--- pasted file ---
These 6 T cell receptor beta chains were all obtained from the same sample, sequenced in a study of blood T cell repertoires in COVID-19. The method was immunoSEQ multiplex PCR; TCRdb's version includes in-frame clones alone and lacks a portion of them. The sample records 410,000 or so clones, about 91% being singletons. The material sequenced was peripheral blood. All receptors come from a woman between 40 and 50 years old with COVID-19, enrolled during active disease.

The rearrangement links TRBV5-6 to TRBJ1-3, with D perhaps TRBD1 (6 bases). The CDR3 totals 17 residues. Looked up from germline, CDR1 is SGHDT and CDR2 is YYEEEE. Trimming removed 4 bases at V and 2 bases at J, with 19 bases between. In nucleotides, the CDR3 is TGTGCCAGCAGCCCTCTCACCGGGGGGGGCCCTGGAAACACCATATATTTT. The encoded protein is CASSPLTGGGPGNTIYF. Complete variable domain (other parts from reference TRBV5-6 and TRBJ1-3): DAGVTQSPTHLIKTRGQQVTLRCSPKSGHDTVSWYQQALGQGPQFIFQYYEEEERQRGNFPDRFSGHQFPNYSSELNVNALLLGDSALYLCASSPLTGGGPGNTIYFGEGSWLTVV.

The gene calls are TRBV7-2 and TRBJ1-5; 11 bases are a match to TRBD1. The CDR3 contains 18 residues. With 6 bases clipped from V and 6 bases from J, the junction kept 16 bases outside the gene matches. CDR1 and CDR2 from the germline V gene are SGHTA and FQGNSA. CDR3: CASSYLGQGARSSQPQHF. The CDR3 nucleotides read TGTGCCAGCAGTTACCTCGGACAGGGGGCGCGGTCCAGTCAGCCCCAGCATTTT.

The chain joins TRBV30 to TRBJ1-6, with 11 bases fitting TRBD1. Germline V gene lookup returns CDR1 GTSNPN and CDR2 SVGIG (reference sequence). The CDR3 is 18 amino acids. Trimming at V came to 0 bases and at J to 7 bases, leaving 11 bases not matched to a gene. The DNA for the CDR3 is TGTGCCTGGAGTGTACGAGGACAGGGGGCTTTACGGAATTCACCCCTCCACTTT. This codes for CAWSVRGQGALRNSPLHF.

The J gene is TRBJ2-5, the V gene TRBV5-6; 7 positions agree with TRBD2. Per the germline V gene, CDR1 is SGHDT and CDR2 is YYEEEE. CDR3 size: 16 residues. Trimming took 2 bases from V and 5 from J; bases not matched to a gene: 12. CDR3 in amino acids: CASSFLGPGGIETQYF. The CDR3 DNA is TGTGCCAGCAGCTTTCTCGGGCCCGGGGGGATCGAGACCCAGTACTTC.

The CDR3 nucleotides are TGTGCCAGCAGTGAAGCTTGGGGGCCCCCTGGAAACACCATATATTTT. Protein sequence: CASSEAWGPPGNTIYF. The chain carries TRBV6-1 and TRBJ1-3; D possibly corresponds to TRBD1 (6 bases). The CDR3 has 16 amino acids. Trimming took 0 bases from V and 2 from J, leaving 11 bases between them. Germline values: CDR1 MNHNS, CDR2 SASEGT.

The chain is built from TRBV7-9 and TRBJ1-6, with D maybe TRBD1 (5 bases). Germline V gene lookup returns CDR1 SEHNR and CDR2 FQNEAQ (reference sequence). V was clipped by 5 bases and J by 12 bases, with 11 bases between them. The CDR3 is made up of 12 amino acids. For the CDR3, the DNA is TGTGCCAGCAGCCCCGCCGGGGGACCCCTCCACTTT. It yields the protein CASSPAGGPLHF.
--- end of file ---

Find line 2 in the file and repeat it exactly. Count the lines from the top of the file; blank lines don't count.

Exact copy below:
The rearrangement links TRBV5-6 to TRBJ1-3, with D perhaps TRBD1 (6 bases). The CDR3 totals 17 residues. Looked up from germline, CDR1 is SGHDT and CDR2 is YYEEEE. Trimming removed 4 bases at V and 2 bases at J, with 19 bases between. In nucleotides, the CDR3 is TGTGCCAGCAGCCCTCTCACCGGGGGGGGCCCTGGAAACACCATATATTTT. The encoded protein is CASSPLTGGGPGNTIYF. Complete variable domain (other parts from reference TRBV5-6 and TRBJ1-3): DAGVTQSPTHLIKTRGQQVTLRCSPKSGHDTVSWYQQALGQGPQFIFQYYEEEERQRGNFPDRFSGHQFPNYSSELNVNALLLGDSALYLCASSPLTGGGPGNTIYFGEGSWLTVV.